Are Judges Underpaid?

Stephen Larson, a federal district judge in California, resigned recently, citing his low salary. (District judges make $169,300 per year.) This has resulted in a robust discussion of whether federal judges are underpaid. Various opinions on the issue are available here, here, and here.

Although I don’t have any special expertise in compensation issues, two points made by others in the debate struck me as worth repeating. First, any discussion of judges’ salaries should include a discussion of the very generous retirement and other benefits offered to judges. And second, federal judgeships remain highly sought-after, including among the best and brightest lawyers, and resignation rates are incredibly low.

Even assuming that federal judges are adequately compensated, though, what about state court judges? In North Carolina, at least, they make far less than their federal counterparts. As of 2006, North Carolina Superior Court judges were paid $115,289, and district court judges were paid $101,376. The state, like the federal government, offers attractive benefits to judges, but even so, it is worth asking whether judicial salaries in North Carolina are too low to attract the best possible talent. (The North Carolina Bar Association — historically an advocate for higher judicial pay — is asking that question, as reported here.)

A bit of context provides food for thought. The average North Carolina worker earns $38,230 per year, according to the Bureau of Labor Statistics. The average North Carolina lawyer makes just over $113,000. First-year associates at the largest law firms now make $160,000 per year, as reported here.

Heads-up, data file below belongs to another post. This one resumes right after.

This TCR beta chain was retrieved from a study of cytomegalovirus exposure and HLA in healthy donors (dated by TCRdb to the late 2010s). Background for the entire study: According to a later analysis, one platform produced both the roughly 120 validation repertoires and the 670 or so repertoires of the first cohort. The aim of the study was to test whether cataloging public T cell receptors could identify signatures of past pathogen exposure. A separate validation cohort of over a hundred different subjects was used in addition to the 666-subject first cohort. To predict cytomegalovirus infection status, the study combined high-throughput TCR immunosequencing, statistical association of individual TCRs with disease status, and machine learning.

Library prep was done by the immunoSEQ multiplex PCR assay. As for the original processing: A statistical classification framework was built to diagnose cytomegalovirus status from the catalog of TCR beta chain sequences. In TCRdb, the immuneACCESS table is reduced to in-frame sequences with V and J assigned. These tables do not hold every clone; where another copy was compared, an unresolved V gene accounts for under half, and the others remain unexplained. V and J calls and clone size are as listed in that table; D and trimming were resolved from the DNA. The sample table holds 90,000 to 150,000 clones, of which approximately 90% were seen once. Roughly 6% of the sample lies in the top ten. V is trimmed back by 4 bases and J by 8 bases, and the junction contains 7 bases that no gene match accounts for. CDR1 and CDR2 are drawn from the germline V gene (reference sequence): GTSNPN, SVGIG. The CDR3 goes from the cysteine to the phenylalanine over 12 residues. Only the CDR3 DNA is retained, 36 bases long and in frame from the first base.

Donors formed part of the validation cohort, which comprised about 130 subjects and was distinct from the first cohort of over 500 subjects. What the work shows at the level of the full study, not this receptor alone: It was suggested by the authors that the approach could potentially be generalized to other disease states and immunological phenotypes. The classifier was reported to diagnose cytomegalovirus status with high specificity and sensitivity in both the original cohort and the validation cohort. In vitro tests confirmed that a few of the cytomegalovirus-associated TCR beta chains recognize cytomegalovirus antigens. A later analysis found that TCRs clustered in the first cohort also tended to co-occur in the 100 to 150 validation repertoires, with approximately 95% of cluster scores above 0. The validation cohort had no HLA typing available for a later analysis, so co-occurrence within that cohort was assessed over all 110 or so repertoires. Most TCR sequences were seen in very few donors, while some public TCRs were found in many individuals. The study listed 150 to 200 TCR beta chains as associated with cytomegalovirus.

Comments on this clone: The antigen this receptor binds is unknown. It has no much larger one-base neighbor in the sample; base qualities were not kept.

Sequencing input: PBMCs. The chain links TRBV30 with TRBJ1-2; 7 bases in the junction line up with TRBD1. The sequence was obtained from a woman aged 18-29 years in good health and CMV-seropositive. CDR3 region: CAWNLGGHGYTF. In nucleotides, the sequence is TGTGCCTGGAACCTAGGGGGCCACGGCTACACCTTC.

I don’t know whether the quality of the our judiciary is being adversely impacted by judges’ salaries. The salaries are still pretty good compared to what most nonlawyers, and many lawyers, make. And the prestige of the job counts for something, too. (Heck, some judges are even willing to serve for free, as this inspiring story shows.) But my unscientific sense is that judicial compensation in North Carolina is at least bordering on being too low. One fact that lends some weight to that worry: big firm lawyers rarely become state court judges in North Carolina. That may in part be because of the process — i.e., the need to run for election — but it may also in part be because of the salary. And once a whole segment of the legal community rules out serving on the bench, the strength and diversity of the judiciary may be at risk.